The Iron Tower kindle – Albawater.co

Dennis L McKiernan s Mithgar books are among the most beloved in all of fantasy fiction The Iron Tower includes the first three novels set in the world of Mithgar collected in a single volume for the first time with an all new introduction by the author


10 thoughts on “The Iron Tower

  1. Scott Roberts Scott Roberts says:

    I ve read some widely mixed reviews of this series What strikes me is that many of the bad reviews readlike rants than anything else I suspect these reviewers are so angry that the books exist, they feel the need to spew For some time now in our society from my viewpoint, starting with rock journalism insults and putdowns have been accepted as intelligent discussion Now with the internet cutting out the editorial process, we can add profanity to the list Work done, book reviewed.So I ve read some widely mixed reviews of this series What strikes me is that many of the bad reviews readlike rants than anything else I suspect these reviewers are so angry that the books exist, they feel the need to spew For some time now in our society from my viewpoint, starting with rock journalism insults and putdowns have been accepted as intelligent discussion Now with the internet cutting out the editorial process, we can add profanity to the list Work done, book reviewed.So I read the series for myself I made up my own mind And in my own mind It s not as good as The Lord Of The Rings, not by a long shotbut it s not as bad as some people think.Had I written the series, I might have though twice about the word Dimmendark And I groaned a bit each time the characters referred to another Darkday, as they rode across the Scape Here s something not every fantasy fan seems to know In addition to being an authority on language, J.R.R Tolkien was quite careful in how he used it All of his characters do not speak in the same manner Quick note Hobbits do not use the high speech Rankin Bass seemed not to realize this, wherever original dialogue was added to their animated Return Of The King Again Hobbits do not use the high speech But I fear that our understanding of high fantasy has becomeinformed over the years by Dungeons and Dragons and the entire role playing mindset than by study of the sources to which Tolkien turned And I think it helps to think of The Iron Tower Trilogy in a vein similar to fantasy role playing We take the tropes, mix them around, and tell our own story, whether or not we have the background to understand what we re doing.No, The Iron Tower Trilogy is not a carbon copy of Lord Of The Rings That accusation suggests that McKiernan copied the plot point by point Instead, he took many of the plot points, mixed them with many of his own, changed the sequence of events, and told the same kind of story his way And no, it does not, as some reviewers have suggested, make The Sword Of Shannara look like an oasis of originality by comparison Not at all Shannara was just as derivative, and, in some ways,so Saying that is just another example of the kind of review by putdown approach I mentioned before Differences Many characters from LOTR have no equivalent here Gandalf, Gollum, Samwise, Boromir, Faramir to name a few The closest thing to Merry and Pippin are Hob and Tarpy but they re killed off early on We also have characters whose like do not appear in LOTR Danner, Patrel and Merrilee are three examples.Tuck has no specific mission to match Frodo s He s along on this quest because he and his friends have trained for it He has no ring or other object to safeguard and then destroy.Frodo failed in his mission and had his bacon saved unintentionally by Gollum Tuck succeeds in his mission Yes, he goes blind, but he does succeed.Modru is closer in many ways to Saruman than to Sauron Many people have questioned Tolkien s choice in not showing his Big Bad, by keeping Sauron an off stage villain Modru s B movie cheesiness starts to make Tolkien s seem like the wiser decision.The closest part of the series to LOTR is the crossing of the Drimmen Deeve equivalent to Moria But in place of the truly frightening Balrog a beast madeof fire than of solid matter, we have the Gargon a big reptile It s essentially a rubber suit monster from a Japanese horror film And after being built up as an evil so terrifying that it s scared away generations of Dwarves and strikes fear at the very mention of its name it s dispatched pretty 1 2 3 Four of our heroes a man, a dwarf, an elf and a warrow poke it a few times and push it into a flaming bridge Wow, he sure was made of some tough stuff, huh But I did enjoy the series in spite of its flaws and its audacity I m now reading the sequel, The Silver Call, and here s what surprises me the sequel was actually written first, but so far it s written better Could it be he had to rush out The Iron Tower Trilogy to meet Doubleday s demand for a lead in I don t know, but the book written second hasof the awkwardness of an untrained writer than the one written first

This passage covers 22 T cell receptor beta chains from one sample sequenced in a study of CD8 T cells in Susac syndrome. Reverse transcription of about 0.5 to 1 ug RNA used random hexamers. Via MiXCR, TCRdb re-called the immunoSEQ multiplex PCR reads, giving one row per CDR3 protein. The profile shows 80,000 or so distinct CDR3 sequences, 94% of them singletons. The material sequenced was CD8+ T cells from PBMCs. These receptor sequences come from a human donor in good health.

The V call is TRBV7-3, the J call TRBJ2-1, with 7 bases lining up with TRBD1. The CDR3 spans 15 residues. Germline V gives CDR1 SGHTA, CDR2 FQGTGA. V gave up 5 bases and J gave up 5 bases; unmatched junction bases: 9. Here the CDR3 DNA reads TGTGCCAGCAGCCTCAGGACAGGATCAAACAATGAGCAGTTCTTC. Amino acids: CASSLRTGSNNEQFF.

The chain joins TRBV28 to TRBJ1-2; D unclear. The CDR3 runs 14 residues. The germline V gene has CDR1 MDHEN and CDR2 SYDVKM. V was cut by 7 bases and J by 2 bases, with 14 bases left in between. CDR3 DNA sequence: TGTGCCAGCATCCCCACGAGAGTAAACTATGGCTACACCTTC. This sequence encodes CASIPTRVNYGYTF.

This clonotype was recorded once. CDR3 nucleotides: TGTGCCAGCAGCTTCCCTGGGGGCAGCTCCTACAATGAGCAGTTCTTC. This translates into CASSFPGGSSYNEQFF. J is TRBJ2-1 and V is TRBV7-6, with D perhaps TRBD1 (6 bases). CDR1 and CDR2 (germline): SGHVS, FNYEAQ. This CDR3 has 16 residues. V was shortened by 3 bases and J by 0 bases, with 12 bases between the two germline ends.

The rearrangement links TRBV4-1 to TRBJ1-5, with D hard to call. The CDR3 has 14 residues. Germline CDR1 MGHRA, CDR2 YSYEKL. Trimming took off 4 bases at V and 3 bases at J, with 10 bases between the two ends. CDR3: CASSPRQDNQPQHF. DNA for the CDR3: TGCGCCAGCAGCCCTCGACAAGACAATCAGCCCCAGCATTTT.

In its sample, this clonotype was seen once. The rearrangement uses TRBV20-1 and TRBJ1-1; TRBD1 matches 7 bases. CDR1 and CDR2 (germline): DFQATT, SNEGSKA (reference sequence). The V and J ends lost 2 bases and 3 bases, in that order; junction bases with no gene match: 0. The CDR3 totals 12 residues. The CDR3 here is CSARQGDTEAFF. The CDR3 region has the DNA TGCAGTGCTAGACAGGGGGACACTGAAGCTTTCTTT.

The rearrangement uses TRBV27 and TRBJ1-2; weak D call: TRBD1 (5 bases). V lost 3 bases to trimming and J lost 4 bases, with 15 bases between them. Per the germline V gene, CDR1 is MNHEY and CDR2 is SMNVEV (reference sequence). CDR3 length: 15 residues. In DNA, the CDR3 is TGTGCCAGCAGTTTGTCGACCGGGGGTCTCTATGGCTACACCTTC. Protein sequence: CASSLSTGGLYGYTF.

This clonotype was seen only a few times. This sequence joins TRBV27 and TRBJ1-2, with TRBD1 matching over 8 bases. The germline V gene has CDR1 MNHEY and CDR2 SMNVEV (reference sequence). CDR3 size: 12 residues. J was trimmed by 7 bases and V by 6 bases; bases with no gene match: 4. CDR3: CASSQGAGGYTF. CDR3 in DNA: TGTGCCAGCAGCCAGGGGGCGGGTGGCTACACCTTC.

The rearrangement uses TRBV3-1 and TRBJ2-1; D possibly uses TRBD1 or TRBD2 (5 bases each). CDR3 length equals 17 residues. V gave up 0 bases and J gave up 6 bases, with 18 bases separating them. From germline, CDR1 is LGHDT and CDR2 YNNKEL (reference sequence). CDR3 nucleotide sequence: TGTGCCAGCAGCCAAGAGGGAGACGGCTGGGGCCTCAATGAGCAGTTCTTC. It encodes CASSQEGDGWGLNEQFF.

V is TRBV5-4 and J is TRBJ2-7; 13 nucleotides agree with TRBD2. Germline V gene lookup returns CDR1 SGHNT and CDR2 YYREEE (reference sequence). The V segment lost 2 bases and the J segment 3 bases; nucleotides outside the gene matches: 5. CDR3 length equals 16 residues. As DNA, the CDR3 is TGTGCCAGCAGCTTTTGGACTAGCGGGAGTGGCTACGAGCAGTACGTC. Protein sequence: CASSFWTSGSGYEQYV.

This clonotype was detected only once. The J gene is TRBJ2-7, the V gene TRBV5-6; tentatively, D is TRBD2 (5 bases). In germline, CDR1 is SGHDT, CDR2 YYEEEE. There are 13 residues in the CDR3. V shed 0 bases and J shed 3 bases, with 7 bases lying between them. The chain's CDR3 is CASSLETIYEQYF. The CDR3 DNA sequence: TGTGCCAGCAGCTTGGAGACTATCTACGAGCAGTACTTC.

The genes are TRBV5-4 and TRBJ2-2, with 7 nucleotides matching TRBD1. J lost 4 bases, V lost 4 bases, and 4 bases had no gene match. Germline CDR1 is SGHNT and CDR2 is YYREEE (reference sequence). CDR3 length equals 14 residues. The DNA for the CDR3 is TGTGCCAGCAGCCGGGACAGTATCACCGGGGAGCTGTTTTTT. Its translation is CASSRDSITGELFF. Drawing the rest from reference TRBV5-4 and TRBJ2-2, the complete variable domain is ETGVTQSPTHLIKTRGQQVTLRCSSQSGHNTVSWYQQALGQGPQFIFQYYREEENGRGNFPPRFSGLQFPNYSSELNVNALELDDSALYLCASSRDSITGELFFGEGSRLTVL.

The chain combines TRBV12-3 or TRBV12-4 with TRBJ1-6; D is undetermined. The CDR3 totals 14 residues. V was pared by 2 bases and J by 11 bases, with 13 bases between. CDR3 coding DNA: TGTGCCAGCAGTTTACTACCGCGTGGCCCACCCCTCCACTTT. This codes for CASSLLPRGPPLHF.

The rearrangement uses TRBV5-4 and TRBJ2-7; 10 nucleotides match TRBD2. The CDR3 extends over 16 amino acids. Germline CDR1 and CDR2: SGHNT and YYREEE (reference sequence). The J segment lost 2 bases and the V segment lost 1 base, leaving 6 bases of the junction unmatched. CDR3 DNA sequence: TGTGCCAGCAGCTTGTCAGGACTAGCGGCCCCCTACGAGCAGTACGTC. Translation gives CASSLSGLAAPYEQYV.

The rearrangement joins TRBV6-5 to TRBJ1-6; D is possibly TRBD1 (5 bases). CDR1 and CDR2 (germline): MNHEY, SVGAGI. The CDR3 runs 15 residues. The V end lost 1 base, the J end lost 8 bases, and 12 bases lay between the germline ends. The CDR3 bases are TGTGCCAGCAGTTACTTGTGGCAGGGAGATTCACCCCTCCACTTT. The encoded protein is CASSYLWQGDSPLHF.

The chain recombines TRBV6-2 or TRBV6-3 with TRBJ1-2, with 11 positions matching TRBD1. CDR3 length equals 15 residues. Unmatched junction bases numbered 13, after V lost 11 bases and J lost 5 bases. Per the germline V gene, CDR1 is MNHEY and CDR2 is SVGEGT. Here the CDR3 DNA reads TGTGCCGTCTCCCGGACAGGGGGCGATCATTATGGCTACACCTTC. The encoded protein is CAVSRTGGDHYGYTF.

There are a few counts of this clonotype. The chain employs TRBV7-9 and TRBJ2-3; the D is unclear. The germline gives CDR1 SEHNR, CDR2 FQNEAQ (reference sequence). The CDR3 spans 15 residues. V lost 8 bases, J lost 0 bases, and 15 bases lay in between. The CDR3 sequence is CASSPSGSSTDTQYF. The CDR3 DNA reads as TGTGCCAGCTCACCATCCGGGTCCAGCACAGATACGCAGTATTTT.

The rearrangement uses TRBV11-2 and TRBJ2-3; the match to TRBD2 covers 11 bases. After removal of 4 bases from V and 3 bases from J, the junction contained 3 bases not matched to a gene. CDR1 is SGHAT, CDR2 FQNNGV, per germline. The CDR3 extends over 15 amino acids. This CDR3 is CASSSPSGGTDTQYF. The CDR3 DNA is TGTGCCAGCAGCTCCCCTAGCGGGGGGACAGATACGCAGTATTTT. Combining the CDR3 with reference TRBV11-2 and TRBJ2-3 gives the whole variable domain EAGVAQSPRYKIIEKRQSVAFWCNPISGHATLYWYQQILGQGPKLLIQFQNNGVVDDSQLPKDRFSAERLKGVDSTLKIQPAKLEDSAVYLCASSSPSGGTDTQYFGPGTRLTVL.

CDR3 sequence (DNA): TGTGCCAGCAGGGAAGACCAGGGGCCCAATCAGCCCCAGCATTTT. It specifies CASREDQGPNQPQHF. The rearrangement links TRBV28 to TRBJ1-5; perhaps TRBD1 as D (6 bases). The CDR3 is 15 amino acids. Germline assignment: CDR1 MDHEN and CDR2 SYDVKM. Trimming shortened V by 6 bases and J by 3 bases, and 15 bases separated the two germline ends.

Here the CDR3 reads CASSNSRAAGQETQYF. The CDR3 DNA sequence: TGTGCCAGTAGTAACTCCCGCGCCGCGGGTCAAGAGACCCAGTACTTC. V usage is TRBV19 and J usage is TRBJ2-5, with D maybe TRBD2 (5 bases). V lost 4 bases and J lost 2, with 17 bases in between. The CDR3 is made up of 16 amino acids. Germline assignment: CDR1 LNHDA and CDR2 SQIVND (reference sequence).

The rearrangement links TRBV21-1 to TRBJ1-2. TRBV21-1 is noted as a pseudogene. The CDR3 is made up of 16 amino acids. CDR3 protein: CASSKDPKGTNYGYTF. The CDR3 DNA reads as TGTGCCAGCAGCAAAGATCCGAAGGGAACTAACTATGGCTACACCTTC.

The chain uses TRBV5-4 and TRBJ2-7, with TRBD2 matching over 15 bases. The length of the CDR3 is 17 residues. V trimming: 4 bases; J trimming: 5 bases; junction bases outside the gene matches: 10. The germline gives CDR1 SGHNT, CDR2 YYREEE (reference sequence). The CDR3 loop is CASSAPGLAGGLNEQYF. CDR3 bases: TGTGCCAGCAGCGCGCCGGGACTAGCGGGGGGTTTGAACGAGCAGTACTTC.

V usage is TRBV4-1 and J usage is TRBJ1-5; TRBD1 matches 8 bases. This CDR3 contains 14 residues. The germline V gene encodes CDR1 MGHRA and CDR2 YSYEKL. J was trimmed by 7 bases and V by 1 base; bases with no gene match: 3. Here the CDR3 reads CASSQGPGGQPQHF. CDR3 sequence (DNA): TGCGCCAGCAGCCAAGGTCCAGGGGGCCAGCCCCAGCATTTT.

2. Shari Mulluane Shari Mulluane says:

    This is one of those series that I consider a fun read After reading so many dark tales lately with deep issues, unique magic systems and blurred lines between good and evil, I was in the mood for some traditional fantasy where the bad people are pure evil and the good people were shining examples of honor, loyalty, and high moral standards This series fit the bill I really loved reading a tale where I knew exactly who was what and knew that good must triumph and evil will be defeated This is one of those series that I consider a fun read After reading so many dark tales lately with deep issues, unique magic systems and blurred lines between good and evil, I was in the mood for some traditional fantasy where the bad people are pure evil and the good people were shining examples of honor, loyalty, and high moral standards This series fit the bill I really loved reading a tale where I knew exactly who was what and knew that good must triumph and evil will be defeated Another thing that I thoroughly enjoyed was that this series is written in a storytelling type style As I read it, I could easily imagine myself sitting around a fire listening as a talented storyteller or bard related this tale to a group of wide eyed kids and equally wide eyed adults Might not cut it against today s gritty, personal and darkly emotional stories but to me it was a delight In addition, the ending is both poignant and sweet, wrapping up what can only be described as a classic fantasy tale.Full Review Here Dragons, Heroes and Wizards